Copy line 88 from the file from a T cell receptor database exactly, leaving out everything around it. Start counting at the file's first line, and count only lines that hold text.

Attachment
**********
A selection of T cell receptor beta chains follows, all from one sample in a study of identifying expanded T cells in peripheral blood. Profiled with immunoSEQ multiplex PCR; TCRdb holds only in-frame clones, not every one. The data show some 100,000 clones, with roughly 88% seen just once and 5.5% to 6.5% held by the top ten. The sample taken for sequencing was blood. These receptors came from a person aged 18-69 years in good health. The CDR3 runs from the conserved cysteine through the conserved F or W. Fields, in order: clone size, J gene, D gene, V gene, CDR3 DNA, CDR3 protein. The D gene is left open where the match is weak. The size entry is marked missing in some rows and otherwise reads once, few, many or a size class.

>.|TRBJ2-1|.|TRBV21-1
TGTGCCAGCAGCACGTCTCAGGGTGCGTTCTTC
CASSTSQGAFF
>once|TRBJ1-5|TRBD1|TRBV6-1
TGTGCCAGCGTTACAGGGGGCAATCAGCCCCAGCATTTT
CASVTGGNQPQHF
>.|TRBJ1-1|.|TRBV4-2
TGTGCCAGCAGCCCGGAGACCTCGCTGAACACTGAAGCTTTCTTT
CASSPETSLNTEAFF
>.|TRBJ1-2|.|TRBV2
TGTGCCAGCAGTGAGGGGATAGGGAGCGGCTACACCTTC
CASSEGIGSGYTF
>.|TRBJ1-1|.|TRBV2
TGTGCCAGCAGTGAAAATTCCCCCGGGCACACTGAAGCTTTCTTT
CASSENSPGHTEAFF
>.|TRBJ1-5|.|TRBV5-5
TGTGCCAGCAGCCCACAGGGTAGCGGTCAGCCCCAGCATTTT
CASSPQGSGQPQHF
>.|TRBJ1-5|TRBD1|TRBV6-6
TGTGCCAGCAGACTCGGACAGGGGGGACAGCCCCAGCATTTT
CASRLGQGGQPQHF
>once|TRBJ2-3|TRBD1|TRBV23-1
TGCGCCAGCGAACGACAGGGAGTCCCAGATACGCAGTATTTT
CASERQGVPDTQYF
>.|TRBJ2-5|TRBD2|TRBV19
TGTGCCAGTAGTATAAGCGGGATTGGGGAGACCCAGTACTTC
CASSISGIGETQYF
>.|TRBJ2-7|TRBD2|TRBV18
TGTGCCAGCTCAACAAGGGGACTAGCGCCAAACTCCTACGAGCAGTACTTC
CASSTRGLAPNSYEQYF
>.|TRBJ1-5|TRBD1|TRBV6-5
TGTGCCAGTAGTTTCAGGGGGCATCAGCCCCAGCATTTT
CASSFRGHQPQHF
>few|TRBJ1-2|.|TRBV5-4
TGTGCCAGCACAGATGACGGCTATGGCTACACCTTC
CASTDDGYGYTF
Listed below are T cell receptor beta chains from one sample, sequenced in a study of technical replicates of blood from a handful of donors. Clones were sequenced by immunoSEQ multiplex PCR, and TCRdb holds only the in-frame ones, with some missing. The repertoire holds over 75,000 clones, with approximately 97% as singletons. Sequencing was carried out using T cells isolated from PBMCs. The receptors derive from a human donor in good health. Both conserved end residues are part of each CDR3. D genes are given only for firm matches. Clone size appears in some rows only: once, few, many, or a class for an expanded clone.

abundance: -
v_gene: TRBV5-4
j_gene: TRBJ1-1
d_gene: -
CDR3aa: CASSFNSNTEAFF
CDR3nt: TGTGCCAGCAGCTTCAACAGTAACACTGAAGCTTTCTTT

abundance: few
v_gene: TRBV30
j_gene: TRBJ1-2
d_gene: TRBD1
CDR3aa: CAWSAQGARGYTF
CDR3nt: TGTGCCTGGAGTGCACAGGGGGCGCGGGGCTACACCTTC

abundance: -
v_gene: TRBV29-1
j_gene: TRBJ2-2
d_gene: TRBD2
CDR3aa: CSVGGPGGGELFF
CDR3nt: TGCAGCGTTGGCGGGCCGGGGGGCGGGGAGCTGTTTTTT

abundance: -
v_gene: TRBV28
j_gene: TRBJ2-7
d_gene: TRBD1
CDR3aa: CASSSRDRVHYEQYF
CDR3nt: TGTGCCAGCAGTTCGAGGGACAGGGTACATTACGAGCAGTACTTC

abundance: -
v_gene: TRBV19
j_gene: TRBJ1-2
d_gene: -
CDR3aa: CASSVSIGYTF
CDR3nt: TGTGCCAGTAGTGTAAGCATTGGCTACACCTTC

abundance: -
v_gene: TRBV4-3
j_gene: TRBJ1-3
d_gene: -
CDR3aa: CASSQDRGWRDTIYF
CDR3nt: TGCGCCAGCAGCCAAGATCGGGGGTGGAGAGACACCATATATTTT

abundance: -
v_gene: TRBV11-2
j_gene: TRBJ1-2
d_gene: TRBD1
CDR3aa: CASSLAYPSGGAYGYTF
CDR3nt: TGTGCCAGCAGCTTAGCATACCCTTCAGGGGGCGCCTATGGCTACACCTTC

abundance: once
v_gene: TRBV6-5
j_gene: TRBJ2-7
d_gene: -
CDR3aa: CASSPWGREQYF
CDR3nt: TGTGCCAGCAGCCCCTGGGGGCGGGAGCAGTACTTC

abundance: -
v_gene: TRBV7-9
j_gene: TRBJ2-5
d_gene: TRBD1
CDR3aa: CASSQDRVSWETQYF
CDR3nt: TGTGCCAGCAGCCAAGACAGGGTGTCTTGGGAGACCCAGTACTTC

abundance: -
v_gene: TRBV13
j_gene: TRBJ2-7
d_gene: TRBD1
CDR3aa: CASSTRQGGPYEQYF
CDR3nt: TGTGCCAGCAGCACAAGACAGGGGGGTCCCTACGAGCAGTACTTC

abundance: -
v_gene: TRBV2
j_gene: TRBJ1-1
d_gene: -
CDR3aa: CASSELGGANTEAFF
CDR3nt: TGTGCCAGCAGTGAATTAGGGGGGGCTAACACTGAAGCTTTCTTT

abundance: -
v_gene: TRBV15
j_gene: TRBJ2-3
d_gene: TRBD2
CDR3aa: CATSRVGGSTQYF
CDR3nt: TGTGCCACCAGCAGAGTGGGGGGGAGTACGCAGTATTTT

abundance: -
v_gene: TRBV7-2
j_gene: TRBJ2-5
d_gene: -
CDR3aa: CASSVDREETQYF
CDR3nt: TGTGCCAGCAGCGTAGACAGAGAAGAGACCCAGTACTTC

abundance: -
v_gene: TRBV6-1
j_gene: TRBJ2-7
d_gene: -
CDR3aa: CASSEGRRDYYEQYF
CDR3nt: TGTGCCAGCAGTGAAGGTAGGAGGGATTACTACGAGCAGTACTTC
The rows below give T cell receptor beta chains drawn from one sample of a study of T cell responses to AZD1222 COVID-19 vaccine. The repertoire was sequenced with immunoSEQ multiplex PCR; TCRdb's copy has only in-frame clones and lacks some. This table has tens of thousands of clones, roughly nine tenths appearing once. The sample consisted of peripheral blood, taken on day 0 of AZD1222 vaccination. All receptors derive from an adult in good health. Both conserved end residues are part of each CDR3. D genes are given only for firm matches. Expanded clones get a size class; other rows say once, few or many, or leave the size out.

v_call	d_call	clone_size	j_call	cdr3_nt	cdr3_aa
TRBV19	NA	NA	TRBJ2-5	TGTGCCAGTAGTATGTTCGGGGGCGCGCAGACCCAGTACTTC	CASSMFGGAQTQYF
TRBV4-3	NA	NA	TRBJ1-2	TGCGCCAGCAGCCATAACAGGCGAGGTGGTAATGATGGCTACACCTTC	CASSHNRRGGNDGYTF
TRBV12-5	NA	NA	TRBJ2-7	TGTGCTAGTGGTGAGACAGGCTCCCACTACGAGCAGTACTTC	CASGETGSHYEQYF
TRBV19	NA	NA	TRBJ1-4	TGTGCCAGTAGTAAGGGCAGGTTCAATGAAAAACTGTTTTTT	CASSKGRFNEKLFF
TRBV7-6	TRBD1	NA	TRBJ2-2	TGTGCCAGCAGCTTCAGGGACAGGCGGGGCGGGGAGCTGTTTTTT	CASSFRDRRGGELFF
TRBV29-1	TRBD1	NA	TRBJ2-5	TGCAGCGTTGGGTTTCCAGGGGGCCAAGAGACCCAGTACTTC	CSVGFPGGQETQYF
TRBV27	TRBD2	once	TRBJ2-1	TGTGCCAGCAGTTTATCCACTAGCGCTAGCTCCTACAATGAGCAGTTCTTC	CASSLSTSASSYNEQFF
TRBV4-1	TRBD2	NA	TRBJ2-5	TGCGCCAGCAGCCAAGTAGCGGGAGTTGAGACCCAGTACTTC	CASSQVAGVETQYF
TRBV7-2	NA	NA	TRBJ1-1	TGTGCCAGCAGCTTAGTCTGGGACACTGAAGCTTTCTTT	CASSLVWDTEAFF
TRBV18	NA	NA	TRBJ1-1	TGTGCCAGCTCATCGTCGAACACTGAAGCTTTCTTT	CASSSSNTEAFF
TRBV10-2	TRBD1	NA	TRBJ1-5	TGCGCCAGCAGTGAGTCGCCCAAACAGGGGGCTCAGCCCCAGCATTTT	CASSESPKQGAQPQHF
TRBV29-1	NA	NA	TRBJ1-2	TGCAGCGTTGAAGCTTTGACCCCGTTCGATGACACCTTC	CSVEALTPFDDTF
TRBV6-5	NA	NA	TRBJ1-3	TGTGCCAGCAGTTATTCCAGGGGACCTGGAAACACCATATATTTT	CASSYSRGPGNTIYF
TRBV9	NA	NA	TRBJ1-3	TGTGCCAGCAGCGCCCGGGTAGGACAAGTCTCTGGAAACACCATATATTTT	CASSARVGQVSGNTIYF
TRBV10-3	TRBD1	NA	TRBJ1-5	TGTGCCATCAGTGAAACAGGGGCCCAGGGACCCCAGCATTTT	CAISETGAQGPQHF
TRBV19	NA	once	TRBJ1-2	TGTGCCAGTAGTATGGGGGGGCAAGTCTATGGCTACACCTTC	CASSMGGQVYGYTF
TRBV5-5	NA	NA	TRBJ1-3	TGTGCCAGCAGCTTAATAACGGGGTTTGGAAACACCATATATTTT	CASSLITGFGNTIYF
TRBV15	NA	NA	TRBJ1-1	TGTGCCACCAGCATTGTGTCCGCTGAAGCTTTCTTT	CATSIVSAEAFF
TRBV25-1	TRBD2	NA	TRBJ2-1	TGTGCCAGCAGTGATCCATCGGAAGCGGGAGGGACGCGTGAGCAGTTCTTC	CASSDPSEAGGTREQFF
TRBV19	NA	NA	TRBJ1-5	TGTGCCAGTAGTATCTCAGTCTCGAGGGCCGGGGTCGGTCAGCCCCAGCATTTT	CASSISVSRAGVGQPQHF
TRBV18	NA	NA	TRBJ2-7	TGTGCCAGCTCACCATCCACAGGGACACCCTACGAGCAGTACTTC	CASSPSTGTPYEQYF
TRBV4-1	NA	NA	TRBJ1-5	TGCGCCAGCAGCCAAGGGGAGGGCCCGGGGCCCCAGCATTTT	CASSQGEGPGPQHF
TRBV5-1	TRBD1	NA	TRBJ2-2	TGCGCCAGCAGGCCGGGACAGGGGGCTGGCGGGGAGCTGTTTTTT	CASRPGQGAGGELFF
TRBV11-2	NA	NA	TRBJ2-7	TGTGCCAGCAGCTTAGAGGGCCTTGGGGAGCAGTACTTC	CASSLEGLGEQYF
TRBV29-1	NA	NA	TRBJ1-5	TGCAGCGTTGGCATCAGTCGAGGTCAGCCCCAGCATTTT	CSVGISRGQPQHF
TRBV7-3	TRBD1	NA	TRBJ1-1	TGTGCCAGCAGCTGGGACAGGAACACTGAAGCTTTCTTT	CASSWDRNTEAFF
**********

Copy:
v_gene: TRBV7-9